Are you plagued by restless elbow? Ask your doctor about Estron® today!
You don’t have to deal with pompous spleen alone. Ask your doctor about Ryzema Prenztriumetine® today!
The function that creates these is called
In your own code, replace
get_ad with a function that generates whatever kind of text you like.
2. Create a Twitter app
You’ll probably want to give the bot its own account rather than Tweeting from an existing account, so set one up.
The Twitter account will need a unique email. If you want to use an email address that already has its own Twitter account, you can take advantage of Gmail’s functionality to sign up with an “alternate” email that goes to the same inbox.
You will also need to set a phone number in your app; again, you can use Google to create an alternate contact that goes to an existing number, this time using Google Voice. Next, go to your Twitter Apps dashboard and create a new app (while logged in as the bot’s account).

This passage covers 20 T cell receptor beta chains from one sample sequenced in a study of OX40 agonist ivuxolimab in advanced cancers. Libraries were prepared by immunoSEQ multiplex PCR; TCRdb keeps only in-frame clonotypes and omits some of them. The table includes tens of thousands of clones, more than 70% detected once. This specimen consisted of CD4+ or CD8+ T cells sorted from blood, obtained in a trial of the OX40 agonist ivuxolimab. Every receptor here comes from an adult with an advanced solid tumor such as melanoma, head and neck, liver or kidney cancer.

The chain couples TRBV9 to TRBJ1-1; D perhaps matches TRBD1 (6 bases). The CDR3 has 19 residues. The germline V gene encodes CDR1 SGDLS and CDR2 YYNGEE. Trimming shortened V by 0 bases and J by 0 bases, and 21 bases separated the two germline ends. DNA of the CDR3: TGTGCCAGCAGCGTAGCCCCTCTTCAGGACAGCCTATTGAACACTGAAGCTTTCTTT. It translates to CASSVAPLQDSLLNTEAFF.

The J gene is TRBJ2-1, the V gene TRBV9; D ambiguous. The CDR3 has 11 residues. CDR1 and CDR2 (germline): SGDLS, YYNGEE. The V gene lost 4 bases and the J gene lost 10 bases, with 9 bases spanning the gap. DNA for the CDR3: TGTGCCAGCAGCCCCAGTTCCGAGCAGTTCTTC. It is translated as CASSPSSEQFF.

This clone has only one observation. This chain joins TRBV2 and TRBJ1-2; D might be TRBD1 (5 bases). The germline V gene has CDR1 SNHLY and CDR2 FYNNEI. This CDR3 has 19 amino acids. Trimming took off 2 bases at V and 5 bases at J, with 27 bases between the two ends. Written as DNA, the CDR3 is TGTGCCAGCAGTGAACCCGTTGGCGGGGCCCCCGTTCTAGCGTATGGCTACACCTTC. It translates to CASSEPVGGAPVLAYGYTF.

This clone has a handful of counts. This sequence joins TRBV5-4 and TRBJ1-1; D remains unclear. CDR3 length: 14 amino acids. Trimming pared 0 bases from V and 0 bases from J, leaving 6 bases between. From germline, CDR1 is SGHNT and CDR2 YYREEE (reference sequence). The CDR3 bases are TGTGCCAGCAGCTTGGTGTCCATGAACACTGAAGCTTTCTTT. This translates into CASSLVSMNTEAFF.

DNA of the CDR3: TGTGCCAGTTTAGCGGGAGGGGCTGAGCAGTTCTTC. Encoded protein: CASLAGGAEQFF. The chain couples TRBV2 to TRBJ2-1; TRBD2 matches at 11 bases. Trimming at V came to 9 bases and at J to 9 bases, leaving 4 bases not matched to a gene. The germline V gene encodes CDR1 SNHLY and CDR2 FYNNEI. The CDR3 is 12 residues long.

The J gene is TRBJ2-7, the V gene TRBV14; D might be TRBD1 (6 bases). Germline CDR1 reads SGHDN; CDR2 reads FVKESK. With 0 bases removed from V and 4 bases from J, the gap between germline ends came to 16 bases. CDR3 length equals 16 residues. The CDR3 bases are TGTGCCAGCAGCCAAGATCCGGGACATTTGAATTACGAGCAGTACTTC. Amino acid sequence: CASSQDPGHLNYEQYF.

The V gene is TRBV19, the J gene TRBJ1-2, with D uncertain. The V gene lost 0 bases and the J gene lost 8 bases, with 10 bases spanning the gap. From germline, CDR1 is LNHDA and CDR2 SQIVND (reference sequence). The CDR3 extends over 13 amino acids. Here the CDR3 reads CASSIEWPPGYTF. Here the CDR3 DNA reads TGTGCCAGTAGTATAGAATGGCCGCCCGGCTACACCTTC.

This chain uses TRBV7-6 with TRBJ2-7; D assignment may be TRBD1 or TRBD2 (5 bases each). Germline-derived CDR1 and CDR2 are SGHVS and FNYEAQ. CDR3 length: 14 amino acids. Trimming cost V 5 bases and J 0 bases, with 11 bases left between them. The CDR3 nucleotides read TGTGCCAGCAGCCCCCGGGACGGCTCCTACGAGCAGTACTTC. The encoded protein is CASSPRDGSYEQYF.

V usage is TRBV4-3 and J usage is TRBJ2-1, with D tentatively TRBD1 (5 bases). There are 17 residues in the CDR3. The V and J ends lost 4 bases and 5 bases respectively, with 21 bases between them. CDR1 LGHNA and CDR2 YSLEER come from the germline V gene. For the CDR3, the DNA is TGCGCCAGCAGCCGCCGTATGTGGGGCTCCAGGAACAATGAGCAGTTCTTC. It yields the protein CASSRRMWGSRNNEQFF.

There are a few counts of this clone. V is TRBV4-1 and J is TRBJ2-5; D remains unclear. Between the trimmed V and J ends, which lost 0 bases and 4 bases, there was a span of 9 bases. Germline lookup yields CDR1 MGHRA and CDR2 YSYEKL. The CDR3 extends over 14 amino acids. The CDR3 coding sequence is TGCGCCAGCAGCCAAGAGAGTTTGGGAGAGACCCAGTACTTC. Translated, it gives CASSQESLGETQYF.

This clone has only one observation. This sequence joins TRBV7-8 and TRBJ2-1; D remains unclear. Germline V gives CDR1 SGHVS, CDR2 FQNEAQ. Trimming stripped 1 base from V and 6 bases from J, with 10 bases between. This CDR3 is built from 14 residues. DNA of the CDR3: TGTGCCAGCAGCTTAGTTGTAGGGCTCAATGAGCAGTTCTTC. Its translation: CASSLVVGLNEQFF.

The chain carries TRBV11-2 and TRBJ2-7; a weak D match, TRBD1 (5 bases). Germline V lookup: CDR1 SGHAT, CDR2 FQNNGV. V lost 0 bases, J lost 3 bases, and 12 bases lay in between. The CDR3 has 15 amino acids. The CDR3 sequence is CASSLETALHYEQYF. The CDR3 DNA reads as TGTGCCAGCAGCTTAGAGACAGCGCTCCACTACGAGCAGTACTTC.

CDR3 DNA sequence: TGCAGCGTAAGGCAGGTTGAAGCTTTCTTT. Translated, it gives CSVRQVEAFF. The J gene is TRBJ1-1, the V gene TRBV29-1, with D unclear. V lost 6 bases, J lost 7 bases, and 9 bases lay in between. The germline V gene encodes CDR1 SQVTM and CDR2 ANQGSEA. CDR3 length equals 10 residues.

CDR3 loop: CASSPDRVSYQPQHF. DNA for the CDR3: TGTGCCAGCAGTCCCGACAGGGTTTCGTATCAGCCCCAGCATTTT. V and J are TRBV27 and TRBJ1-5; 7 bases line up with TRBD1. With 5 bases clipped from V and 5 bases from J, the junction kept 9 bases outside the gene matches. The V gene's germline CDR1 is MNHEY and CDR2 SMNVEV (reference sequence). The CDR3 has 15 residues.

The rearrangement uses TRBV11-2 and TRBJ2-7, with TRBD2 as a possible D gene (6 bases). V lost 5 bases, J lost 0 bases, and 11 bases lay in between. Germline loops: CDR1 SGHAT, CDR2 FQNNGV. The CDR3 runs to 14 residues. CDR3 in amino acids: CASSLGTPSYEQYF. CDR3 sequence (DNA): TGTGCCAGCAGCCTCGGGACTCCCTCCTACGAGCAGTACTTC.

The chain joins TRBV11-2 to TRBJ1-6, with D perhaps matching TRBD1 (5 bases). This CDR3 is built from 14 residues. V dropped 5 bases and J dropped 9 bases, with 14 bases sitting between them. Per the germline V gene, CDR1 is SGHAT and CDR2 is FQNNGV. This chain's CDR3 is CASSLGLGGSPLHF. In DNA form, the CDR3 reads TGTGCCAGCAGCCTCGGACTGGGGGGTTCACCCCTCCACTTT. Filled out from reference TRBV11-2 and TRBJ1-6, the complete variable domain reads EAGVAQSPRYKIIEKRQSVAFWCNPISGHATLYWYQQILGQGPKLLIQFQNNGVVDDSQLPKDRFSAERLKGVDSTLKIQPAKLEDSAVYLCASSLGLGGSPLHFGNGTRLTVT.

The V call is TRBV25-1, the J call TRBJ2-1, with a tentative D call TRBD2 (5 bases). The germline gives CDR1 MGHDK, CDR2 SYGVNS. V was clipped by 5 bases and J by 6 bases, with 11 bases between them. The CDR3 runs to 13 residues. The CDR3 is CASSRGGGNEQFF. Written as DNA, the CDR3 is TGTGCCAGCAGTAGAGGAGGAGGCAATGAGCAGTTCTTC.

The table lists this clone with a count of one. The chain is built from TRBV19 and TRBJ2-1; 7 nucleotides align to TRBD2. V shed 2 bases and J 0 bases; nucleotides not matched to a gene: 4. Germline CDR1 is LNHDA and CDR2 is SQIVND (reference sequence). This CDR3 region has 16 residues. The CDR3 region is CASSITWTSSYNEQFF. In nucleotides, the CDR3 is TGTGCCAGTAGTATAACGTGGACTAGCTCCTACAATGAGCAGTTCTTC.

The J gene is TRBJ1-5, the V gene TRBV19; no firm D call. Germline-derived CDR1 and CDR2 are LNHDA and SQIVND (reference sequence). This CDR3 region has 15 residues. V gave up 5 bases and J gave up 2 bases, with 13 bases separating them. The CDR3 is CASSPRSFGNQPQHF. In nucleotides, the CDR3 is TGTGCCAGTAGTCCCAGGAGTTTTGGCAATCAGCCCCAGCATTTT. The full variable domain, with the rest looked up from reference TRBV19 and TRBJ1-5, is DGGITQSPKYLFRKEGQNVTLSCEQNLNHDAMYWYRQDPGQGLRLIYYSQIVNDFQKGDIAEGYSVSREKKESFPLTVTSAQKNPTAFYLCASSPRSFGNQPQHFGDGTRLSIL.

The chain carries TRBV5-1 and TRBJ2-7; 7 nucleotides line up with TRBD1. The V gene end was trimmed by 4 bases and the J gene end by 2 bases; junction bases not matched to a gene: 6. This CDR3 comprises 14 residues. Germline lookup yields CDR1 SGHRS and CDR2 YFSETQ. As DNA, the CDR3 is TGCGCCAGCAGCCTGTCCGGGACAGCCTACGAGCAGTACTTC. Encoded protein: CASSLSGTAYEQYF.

For the app’s website, I put the GitHub URL where the repo for this project lives.
Once you create the app, make sure that it allows read and write access.
3. Connect to the Twitter App and send tweets
I used this article, How To Write a Twitter Bot with Python and tweepy, as a rough guide for this part. Check it out for a guide on setting up your Twitter app and connecting to it via API. Note that you will need to add an “access key” to your Twitter application.
They have their bot reading lines from a text file; instead, I had mine call
get_ad. The script that does this is called bot.py. Here’s the part that generates and sends the Tweet:
from generate_advertisement import get_ad INTERVAL = 60 * 60 * 6 # tweet every 6 hours # INTERVAL = 15 # every 15 seconds, for testing auth = tweepy.OAuthHandler(CONSUMER_KEY, CONSUMER_SECRET) auth.set_access_token(ACCESS_KEY, ACCESS_SECRET) api = tweepy.API(auth) while True: print("about to get ad...") ad = get_ad() api.update_status(ad) time.sleep(INTERVAL)